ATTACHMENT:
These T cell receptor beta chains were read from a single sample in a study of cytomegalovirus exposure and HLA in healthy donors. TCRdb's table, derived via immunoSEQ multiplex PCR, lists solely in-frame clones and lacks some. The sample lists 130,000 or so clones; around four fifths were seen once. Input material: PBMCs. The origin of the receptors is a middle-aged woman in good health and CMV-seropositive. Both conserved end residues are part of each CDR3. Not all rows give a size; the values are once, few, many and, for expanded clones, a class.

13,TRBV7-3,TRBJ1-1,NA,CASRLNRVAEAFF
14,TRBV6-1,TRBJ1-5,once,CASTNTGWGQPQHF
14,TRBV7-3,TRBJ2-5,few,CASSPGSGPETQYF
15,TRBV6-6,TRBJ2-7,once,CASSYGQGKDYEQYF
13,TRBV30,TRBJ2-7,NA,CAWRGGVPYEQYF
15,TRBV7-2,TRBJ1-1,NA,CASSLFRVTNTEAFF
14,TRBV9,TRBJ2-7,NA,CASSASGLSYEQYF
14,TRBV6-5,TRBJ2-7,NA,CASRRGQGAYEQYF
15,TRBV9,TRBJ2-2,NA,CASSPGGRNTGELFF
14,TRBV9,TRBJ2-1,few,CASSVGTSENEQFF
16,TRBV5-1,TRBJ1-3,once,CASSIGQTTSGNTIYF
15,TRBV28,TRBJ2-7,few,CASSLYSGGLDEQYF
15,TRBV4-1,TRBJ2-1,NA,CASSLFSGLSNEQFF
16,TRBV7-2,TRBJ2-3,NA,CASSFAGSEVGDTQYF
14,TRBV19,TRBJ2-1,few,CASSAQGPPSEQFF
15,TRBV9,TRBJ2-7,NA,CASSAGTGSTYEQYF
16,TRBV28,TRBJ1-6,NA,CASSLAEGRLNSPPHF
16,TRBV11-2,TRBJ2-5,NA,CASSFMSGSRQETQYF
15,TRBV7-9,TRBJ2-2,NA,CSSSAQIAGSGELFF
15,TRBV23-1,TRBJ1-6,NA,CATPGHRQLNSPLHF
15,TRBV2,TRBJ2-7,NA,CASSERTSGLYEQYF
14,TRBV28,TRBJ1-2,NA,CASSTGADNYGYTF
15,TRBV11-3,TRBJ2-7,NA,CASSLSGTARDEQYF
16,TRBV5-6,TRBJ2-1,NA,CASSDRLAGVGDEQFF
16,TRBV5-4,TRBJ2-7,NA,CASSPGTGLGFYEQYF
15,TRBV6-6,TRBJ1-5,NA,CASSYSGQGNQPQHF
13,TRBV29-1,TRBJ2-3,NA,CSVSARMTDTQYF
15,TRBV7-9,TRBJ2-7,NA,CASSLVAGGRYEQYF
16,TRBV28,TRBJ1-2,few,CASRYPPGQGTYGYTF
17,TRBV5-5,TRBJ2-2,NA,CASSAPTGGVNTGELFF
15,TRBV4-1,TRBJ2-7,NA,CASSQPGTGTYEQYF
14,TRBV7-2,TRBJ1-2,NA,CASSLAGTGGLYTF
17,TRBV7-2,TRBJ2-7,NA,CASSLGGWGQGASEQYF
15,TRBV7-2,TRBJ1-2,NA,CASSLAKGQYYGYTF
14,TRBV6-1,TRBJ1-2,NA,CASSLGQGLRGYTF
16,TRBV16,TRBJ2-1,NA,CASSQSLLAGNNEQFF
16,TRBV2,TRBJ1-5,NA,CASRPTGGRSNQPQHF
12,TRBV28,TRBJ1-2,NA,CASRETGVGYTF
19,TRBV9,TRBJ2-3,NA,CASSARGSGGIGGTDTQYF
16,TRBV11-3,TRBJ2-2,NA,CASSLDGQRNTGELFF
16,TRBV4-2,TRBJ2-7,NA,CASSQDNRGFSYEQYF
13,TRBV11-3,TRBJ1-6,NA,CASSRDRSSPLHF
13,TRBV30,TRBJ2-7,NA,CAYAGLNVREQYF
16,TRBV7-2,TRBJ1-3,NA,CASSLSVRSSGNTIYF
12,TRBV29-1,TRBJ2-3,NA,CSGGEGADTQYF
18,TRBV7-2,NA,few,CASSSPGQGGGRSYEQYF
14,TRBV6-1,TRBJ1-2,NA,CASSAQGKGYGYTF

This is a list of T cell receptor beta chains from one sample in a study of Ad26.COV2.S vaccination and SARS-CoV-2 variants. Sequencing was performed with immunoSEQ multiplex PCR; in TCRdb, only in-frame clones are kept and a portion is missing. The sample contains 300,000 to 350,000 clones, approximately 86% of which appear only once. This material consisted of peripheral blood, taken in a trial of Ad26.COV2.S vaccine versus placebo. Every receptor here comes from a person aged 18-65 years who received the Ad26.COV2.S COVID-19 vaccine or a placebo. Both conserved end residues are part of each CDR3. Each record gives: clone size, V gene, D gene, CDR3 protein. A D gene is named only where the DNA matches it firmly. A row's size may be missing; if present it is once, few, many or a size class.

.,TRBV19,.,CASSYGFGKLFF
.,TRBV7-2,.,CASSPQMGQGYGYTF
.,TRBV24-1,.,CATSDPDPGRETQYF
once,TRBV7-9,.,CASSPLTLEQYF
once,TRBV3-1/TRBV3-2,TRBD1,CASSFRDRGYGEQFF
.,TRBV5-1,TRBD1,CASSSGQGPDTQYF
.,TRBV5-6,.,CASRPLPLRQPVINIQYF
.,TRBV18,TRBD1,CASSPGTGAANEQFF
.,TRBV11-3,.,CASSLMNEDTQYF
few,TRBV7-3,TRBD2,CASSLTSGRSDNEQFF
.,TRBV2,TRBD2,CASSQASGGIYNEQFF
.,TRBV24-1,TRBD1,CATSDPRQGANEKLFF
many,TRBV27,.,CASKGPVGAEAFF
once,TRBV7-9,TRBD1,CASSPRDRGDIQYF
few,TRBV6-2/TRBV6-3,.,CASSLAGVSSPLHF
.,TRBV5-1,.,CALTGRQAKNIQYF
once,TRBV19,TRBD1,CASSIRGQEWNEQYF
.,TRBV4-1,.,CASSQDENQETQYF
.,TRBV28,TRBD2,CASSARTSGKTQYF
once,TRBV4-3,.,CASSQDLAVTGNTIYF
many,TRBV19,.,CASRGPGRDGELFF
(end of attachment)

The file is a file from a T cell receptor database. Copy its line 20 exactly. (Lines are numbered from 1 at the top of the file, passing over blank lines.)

15,TRBV7-9,TRBJ2-2,NA,CSSSAQIAGSGELFF